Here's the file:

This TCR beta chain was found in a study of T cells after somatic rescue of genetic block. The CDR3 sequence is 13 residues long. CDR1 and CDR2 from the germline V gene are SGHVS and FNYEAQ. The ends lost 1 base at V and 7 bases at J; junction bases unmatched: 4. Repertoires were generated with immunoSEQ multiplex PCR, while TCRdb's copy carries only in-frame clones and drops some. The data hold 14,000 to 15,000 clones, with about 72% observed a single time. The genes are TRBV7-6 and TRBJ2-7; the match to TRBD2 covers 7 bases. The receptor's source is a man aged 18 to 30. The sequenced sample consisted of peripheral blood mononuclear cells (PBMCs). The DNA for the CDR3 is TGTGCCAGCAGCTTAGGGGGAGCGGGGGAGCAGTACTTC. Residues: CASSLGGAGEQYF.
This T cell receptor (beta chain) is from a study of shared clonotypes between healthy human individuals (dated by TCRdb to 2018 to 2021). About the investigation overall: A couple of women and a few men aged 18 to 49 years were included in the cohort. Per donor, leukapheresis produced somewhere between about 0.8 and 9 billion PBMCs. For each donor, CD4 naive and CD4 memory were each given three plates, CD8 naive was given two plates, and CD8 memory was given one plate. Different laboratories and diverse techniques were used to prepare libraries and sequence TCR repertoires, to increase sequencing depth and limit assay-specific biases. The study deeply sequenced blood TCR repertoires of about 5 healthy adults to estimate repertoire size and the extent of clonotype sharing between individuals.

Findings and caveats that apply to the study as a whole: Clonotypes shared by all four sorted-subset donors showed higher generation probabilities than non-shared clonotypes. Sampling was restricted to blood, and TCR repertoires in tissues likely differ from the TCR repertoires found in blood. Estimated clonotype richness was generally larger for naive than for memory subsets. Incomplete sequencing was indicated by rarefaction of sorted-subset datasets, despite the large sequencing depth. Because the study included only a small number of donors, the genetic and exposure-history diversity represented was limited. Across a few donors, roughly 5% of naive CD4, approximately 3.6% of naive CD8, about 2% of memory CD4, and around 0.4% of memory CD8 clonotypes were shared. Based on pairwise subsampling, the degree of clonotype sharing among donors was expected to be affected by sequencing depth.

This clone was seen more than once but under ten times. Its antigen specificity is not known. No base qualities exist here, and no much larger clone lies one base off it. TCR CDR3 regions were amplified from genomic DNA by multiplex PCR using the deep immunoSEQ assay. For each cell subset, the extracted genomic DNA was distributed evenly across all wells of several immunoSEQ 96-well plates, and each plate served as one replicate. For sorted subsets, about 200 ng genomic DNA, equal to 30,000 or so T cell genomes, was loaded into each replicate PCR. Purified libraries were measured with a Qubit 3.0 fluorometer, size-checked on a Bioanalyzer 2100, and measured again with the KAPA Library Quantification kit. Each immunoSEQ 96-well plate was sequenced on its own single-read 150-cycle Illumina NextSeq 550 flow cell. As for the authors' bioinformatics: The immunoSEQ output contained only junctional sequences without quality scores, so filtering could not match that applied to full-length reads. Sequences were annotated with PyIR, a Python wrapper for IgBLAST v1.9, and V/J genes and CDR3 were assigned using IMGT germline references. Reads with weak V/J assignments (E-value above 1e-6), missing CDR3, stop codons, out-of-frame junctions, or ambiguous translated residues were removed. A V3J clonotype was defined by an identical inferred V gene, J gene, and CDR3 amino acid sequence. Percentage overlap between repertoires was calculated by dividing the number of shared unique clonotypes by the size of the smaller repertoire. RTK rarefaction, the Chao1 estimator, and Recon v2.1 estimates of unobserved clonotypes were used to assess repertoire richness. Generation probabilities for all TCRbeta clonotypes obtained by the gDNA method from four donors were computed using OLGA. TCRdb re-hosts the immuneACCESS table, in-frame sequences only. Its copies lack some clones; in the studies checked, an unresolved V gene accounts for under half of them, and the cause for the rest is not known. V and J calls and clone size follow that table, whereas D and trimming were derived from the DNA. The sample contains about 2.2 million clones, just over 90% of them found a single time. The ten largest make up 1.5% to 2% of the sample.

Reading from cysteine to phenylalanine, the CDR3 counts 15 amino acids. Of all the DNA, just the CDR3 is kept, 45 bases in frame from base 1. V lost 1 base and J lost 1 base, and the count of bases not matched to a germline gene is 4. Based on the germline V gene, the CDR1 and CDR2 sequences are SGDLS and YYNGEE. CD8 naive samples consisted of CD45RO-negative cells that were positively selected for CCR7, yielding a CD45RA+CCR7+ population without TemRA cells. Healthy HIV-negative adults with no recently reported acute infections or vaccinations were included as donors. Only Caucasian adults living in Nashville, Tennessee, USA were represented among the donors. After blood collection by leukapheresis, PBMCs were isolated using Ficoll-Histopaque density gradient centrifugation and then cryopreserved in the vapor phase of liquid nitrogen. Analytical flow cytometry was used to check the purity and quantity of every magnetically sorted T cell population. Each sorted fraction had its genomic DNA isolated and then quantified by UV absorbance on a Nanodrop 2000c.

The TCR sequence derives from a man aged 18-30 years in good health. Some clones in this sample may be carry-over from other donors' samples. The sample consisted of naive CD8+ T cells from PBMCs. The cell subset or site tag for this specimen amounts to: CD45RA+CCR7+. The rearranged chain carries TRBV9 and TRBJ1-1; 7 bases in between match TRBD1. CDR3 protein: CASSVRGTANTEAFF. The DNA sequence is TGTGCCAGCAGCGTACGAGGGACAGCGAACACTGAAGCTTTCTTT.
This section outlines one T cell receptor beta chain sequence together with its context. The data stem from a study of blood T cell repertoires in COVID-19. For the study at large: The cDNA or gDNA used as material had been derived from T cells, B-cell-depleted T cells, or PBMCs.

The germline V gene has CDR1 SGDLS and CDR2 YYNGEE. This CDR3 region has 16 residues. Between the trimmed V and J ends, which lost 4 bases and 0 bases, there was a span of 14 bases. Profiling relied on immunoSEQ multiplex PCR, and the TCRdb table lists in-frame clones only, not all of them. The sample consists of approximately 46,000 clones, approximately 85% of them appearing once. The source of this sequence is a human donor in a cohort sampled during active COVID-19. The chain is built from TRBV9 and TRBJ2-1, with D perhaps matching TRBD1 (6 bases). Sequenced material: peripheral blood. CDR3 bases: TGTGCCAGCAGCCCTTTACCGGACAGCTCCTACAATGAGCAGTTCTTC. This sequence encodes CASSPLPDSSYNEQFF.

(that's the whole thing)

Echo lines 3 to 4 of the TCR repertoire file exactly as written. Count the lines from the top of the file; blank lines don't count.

Findings and caveats that apply to the study as a whole: Clonotypes shared by all four sorted-subset donors showed higher generation probabilities than non-shared clonotypes. Sampling was restricted to blood, and TCR repertoires in tissues likely differ from the TCR repertoires found in blood. Estimated clonotype richness was generally larger for naive than for memory subsets. Incomplete sequencing was indicated by rarefaction of sorted-subset datasets, despite the large sequencing depth. Because the study included only a small number of donors, the genetic and exposure-history diversity represented was limited. Across a few donors, roughly 5% of naive CD4, approximately 3.6% of naive CD8, about 2% of memory CD4, and around 0.4% of memory CD8 clonotypes were shared. Based on pairwise subsampling, the degree of clonotype sharing among donors was expected to be affected by sequencing depth.

This clone was seen more than once but under ten times. Its antigen specificity is not known. No base qualities exist here, and no much larger clone lies one base off it. TCR CDR3 regions were amplified from genomic DNA by multiplex PCR using the deep immunoSEQ assay. For each cell subset, the extracted genomic DNA was distributed evenly across all wells of several immunoSEQ 96-well plates, and each plate served as one replicate. For sorted subsets, about 200 ng genomic DNA, equal to 30,000 or so T cell genomes, was loaded into each replicate PCR. Purified libraries were measured with a Qubit 3.0 fluorometer, size-checked on a Bioanalyzer 2100, and measured again with the KAPA Library Quantification kit. Each immunoSEQ 96-well plate was sequenced on its own single-read 150-cycle Illumina NextSeq 550 flow cell. As for the authors' bioinformatics: The immunoSEQ output contained only junctional sequences without quality scores, so filtering could not match that applied to full-length reads. Sequences were annotated with PyIR, a Python wrapper for IgBLAST v1.9, and V/J genes and CDR3 were assigned using IMGT germline references. Reads with weak V/J assignments (E-value above 1e-6), missing CDR3, stop codons, out-of-frame junctions, or ambiguous translated residues were removed. A V3J clonotype was defined by an identical inferred V gene, J gene, and CDR3 amino acid sequence. Percentage overlap between repertoires was calculated by dividing the number of shared unique clonotypes by the size of the smaller repertoire. RTK rarefaction, the Chao1 estimator, and Recon v2.1 estimates of unobserved clonotypes were used to assess repertoire richness. Generation probabilities for all TCRbeta clonotypes obtained by the gDNA method from four donors were computed using OLGA. TCRdb re-hosts the immuneACCESS table, in-frame sequences only. Its copies lack some clones; in the studies checked, an unresolved V gene accounts for under half of them, and the cause for the rest is not known. V and J calls and clone size follow that table, whereas D and trimming were derived from the DNA. The sample contains about 2.2 million clones, just over 90% of them found a single time. The ten largest make up 1.5% to 2% of the sample.